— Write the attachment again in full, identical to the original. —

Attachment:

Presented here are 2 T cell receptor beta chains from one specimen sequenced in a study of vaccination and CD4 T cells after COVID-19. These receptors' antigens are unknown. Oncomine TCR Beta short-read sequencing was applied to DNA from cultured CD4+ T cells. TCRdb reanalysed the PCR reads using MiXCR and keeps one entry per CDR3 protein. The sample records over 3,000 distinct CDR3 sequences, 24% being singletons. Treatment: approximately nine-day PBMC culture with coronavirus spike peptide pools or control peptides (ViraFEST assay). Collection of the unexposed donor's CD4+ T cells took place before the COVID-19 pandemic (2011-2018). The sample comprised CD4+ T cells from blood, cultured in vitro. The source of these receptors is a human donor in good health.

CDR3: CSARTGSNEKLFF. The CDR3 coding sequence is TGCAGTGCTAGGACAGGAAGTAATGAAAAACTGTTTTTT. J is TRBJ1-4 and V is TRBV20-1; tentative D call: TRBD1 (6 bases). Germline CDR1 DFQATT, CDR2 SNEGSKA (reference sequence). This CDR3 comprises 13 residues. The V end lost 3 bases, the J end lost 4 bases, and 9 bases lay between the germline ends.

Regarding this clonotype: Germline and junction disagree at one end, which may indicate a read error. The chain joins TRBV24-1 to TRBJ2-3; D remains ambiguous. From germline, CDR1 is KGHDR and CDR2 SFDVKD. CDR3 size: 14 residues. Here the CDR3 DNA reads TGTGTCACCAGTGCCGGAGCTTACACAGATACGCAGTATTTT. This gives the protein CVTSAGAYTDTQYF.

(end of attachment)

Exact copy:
Presented here are 2 T cell receptor beta chains from one specimen sequenced in a study of vaccination and CD4 T cells after COVID-19. These receptors' antigens are unknown. Oncomine TCR Beta short-read sequencing was applied to DNA from cultured CD4+ T cells. TCRdb reanalysed the PCR reads using MiXCR and keeps one entry per CDR3 protein. The sample records over 3,000 distinct CDR3 sequences, 24% being singletons. Treatment: approximately nine-day PBMC culture with coronavirus spike peptide pools or control peptides (ViraFEST assay). Collection of the unexposed donor's CD4+ T cells took place before the COVID-19 pandemic (2011-2018). The sample comprised CD4+ T cells from blood, cultured in vitro. The source of these receptors is a human donor in good health.

CDR3: CSARTGSNEKLFF. The CDR3 coding sequence is TGCAGTGCTAGGACAGGAAGTAATGAAAAACTGTTTTTT. J is TRBJ1-4 and V is TRBV20-1; tentative D call: TRBD1 (6 bases). Germline CDR1 DFQATT, CDR2 SNEGSKA (reference sequence). This CDR3 comprises 13 residues. The V end lost 3 bases, the J end lost 4 bases, and 9 bases lay between the germline ends.

Regarding this clonotype: Germline and junction disagree at one end, which may indicate a read error. The chain joins TRBV24-1 to TRBJ2-3; D remains ambiguous. From germline, CDR1 is KGHDR and CDR2 SFDVKD. CDR3 size: 14 residues. Here the CDR3 DNA reads TGTGTCACCAGTGCCGGAGCTTACACAGATACGCAGTATTTT. This gives the protein CVTSAGAYTDTQYF.